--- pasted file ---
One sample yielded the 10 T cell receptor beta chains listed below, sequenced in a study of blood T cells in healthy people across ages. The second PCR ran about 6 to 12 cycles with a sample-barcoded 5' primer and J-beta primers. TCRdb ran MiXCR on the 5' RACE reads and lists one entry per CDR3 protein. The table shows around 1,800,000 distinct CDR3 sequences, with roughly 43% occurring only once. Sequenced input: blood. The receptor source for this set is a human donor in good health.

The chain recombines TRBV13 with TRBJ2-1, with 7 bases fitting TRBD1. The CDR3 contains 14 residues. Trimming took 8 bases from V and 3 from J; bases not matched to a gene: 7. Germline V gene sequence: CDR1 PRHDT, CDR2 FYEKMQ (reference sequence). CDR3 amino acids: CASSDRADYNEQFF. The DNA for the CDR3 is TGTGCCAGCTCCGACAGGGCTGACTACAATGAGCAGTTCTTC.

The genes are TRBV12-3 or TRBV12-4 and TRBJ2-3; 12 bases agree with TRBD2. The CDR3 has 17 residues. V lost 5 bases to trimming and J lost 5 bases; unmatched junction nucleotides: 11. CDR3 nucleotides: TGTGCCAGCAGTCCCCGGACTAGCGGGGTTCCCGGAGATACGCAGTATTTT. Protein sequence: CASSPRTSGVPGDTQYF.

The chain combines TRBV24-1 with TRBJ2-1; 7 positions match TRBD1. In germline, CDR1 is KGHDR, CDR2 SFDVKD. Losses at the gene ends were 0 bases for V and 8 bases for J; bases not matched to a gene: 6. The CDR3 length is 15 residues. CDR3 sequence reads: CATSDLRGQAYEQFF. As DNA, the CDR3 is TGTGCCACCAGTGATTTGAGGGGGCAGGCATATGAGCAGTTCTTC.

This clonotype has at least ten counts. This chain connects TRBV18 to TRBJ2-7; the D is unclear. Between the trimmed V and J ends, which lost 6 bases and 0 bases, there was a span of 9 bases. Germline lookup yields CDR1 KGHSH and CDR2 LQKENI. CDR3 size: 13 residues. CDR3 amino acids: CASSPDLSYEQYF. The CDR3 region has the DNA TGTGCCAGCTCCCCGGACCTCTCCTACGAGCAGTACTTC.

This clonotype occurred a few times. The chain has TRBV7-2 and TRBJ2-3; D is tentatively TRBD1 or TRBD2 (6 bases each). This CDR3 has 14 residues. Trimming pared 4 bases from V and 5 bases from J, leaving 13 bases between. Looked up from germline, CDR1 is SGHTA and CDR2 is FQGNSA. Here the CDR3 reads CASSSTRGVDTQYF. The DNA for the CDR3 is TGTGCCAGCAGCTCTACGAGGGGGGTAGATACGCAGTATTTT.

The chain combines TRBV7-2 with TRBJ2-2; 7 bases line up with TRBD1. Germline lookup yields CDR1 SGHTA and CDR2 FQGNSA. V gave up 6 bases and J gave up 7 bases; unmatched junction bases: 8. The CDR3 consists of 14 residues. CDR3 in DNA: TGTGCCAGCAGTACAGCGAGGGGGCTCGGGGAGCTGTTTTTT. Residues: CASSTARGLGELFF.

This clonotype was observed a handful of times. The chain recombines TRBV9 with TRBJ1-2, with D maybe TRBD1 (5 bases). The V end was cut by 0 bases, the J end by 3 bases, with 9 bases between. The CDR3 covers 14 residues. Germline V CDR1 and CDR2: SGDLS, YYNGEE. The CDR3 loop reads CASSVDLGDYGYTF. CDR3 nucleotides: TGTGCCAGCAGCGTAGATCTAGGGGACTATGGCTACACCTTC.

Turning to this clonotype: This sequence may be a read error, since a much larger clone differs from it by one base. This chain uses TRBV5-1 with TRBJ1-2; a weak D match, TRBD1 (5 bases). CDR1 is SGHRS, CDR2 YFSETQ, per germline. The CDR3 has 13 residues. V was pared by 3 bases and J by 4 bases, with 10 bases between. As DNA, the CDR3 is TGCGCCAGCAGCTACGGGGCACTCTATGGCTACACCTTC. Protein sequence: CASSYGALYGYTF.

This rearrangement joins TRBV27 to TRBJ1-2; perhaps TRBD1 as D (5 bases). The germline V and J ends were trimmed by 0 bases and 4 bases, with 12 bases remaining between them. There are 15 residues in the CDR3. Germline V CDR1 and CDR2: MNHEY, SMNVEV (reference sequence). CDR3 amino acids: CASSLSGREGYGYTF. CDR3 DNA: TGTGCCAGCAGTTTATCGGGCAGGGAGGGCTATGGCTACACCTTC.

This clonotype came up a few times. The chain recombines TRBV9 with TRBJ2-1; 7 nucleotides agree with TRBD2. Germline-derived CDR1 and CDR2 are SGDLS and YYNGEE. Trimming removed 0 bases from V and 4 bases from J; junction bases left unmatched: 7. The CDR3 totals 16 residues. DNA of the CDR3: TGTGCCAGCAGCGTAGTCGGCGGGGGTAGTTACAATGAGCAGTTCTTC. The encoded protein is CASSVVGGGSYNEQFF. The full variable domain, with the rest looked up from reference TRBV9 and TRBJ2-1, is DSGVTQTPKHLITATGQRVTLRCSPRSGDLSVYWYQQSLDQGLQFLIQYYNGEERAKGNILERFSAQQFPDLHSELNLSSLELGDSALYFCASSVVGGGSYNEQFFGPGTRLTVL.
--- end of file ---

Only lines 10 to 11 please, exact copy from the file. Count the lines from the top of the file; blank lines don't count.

This rearrangement joins TRBV27 to TRBJ1-2; perhaps TRBD1 as D (5 bases). The germline V and J ends were trimmed by 0 bases and 4 bases, with 12 bases remaining between them. There are 15 residues in the CDR3. Germline V CDR1 and CDR2: MNHEY, SMNVEV (reference sequence). CDR3 amino acids: CASSLSGREGYGYTF. CDR3 DNA: TGTGCCAGCAGTTTATCGGGCAGGGAGGGCTATGGCTACACCTTC.

This clonotype came up a few times. The chain recombines TRBV9 with TRBJ2-1; 7 nucleotides agree with TRBD2. Germline-derived CDR1 and CDR2 are SGDLS and YYNGEE. Trimming removed 0 bases from V and 4 bases from J; junction bases left unmatched: 7. The CDR3 totals 16 residues. DNA of the CDR3: TGTGCCAGCAGCGTAGTCGGCGGGGGTAGTTACAATGAGCAGTTCTTC. The encoded protein is CASSVVGGGSYNEQFF. The full variable domain, with the rest looked up from reference TRBV9 and TRBJ2-1, is DSGVTQTPKHLITATGQRVTLRCSPRSGDLSVYWYQQSLDQGLQFLIQYYNGEERAKGNILERFSAQQFPDLHSELNLSSLELGDSALYFCASSVVGGGSYNEQFFGPGTRLTVL.